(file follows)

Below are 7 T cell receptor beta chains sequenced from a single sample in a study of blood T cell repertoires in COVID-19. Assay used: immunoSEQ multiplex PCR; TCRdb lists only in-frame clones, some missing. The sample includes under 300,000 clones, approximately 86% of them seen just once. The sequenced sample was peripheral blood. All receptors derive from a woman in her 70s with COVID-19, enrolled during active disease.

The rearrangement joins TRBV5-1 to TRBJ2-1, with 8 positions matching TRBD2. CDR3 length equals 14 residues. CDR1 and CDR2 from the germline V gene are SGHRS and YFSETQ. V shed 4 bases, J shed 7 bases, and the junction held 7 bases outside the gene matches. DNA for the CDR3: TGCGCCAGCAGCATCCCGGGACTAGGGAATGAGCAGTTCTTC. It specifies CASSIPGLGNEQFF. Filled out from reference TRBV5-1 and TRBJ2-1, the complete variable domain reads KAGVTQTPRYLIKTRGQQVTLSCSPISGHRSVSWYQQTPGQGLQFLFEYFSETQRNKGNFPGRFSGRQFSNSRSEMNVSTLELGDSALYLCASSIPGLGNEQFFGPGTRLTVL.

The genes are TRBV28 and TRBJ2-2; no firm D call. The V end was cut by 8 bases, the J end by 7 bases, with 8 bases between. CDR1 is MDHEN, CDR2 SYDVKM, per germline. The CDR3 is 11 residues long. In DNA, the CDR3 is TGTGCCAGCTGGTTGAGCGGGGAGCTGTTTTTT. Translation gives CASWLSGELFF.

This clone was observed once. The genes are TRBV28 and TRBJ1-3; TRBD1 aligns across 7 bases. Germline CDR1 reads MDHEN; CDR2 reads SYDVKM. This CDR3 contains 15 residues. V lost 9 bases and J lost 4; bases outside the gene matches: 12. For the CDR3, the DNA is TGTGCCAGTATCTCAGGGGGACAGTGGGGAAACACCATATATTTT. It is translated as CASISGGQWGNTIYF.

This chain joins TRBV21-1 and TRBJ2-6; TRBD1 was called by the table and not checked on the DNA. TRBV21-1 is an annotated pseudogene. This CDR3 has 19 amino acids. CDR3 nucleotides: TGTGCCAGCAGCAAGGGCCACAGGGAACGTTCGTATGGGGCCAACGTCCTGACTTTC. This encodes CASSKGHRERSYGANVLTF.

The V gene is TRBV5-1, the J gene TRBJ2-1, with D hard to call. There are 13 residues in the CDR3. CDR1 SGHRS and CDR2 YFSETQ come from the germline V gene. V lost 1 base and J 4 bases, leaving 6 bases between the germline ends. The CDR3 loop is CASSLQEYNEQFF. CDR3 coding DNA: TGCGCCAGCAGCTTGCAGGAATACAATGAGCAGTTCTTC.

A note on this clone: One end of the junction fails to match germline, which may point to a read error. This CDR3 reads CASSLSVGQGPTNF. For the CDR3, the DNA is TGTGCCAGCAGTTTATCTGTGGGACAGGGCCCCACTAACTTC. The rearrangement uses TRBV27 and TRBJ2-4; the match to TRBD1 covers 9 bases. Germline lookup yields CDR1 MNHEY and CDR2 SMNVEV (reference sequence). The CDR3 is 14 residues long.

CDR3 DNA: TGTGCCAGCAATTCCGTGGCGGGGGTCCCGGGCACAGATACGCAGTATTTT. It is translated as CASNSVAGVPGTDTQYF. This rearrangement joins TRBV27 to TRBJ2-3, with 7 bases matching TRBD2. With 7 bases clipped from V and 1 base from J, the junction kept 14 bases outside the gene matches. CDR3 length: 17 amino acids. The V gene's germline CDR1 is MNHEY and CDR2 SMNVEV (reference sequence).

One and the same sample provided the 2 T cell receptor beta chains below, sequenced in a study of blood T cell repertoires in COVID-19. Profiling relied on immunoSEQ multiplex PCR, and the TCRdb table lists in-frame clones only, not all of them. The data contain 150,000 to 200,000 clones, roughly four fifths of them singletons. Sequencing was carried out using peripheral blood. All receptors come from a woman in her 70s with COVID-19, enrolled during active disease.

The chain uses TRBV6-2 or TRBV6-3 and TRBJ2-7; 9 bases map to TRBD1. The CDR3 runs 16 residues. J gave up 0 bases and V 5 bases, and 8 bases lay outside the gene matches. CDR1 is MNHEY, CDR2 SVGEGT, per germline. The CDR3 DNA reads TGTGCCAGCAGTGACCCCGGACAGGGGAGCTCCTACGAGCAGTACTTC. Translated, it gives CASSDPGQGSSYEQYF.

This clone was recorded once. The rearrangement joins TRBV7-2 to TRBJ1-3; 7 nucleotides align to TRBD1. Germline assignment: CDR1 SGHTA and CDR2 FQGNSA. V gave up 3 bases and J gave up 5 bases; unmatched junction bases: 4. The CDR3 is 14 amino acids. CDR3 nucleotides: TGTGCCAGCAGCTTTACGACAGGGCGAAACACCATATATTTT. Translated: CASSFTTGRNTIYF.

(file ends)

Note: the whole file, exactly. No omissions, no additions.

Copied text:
Below are 7 T cell receptor beta chains sequenced from a single sample in a study of blood T cell repertoires in COVID-19. Assay used: immunoSEQ multiplex PCR; TCRdb lists only in-frame clones, some missing. The sample includes under 300,000 clones, approximately 86% of them seen just once. The sequenced sample was peripheral blood. All receptors derive from a woman in her 70s with COVID-19, enrolled during active disease.

The rearrangement joins TRBV5-1 to TRBJ2-1, with 8 positions matching TRBD2. CDR3 length equals 14 residues. CDR1 and CDR2 from the germline V gene are SGHRS and YFSETQ. V shed 4 bases, J shed 7 bases, and the junction held 7 bases outside the gene matches. DNA for the CDR3: TGCGCCAGCAGCATCCCGGGACTAGGGAATGAGCAGTTCTTC. It specifies CASSIPGLGNEQFF. Filled out from reference TRBV5-1 and TRBJ2-1, the complete variable domain reads KAGVTQTPRYLIKTRGQQVTLSCSPISGHRSVSWYQQTPGQGLQFLFEYFSETQRNKGNFPGRFSGRQFSNSRSEMNVSTLELGDSALYLCASSIPGLGNEQFFGPGTRLTVL.

The genes are TRBV28 and TRBJ2-2; no firm D call. The V end was cut by 8 bases, the J end by 7 bases, with 8 bases between. CDR1 is MDHEN, CDR2 SYDVKM, per germline. The CDR3 is 11 residues long. In DNA, the CDR3 is TGTGCCAGCTGGTTGAGCGGGGAGCTGTTTTTT. Translation gives CASWLSGELFF.

This clone was observed once. The genes are TRBV28 and TRBJ1-3; TRBD1 aligns across 7 bases. Germline CDR1 reads MDHEN; CDR2 reads SYDVKM. This CDR3 contains 15 residues. V lost 9 bases and J lost 4; bases outside the gene matches: 12. For the CDR3, the DNA is TGTGCCAGTATCTCAGGGGGACAGTGGGGAAACACCATATATTTT. It is translated as CASISGGQWGNTIYF.

This chain joins TRBV21-1 and TRBJ2-6; TRBD1 was called by the table and not checked on the DNA. TRBV21-1 is an annotated pseudogene. This CDR3 has 19 amino acids. CDR3 nucleotides: TGTGCCAGCAGCAAGGGCCACAGGGAACGTTCGTATGGGGCCAACGTCCTGACTTTC. This encodes CASSKGHRERSYGANVLTF.

The V gene is TRBV5-1, the J gene TRBJ2-1, with D hard to call. There are 13 residues in the CDR3. CDR1 SGHRS and CDR2 YFSETQ come from the germline V gene. V lost 1 base and J 4 bases, leaving 6 bases between the germline ends. The CDR3 loop is CASSLQEYNEQFF. CDR3 coding DNA: TGCGCCAGCAGCTTGCAGGAATACAATGAGCAGTTCTTC.

A note on this clone: One end of the junction fails to match germline, which may point to a read error. This CDR3 reads CASSLSVGQGPTNF. For the CDR3, the DNA is TGTGCCAGCAGTTTATCTGTGGGACAGGGCCCCACTAACTTC. The rearrangement uses TRBV27 and TRBJ2-4; the match to TRBD1 covers 9 bases. Germline lookup yields CDR1 MNHEY and CDR2 SMNVEV (reference sequence). The CDR3 is 14 residues long.

CDR3 DNA: TGTGCCAGCAATTCCGTGGCGGGGGTCCCGGGCACAGATACGCAGTATTTT. It is translated as CASNSVAGVPGTDTQYF. This rearrangement joins TRBV27 to TRBJ2-3, with 7 bases matching TRBD2. With 7 bases clipped from V and 1 base from J, the junction kept 14 bases outside the gene matches. CDR3 length: 17 amino acids. The V gene's germline CDR1 is MNHEY and CDR2 SMNVEV (reference sequence).

One and the same sample provided the 2 T cell receptor beta chains below, sequenced in a study of blood T cell repertoires in COVID-19. Profiling relied on immunoSEQ multiplex PCR, and the TCRdb table lists in-frame clones only, not all of them. The data contain 150,000 to 200,000 clones, roughly four fifths of them singletons. Sequencing was carried out using peripheral blood. All receptors come from a woman in her 70s with COVID-19, enrolled during active disease.

The chain uses TRBV6-2 or TRBV6-3 and TRBJ2-7; 9 bases map to TRBD1. The CDR3 runs 16 residues. J gave up 0 bases and V 5 bases, and 8 bases lay outside the gene matches. CDR1 is MNHEY, CDR2 SVGEGT, per germline. The CDR3 DNA reads TGTGCCAGCAGTGACCCCGGACAGGGGAGCTCCTACGAGCAGTACTTC. Translated, it gives CASSDPGQGSSYEQYF.

This clone was recorded once. The rearrangement joins TRBV7-2 to TRBJ1-3; 7 nucleotides align to TRBD1. Germline assignment: CDR1 SGHTA and CDR2 FQGNSA. V gave up 3 bases and J gave up 5 bases; unmatched junction bases: 4. The CDR3 is 14 amino acids. CDR3 nucleotides: TGTGCCAGCAGCTTTACGACAGGGCGAAACACCATATATTTT. Translated: CASSFTTGRNTIYF.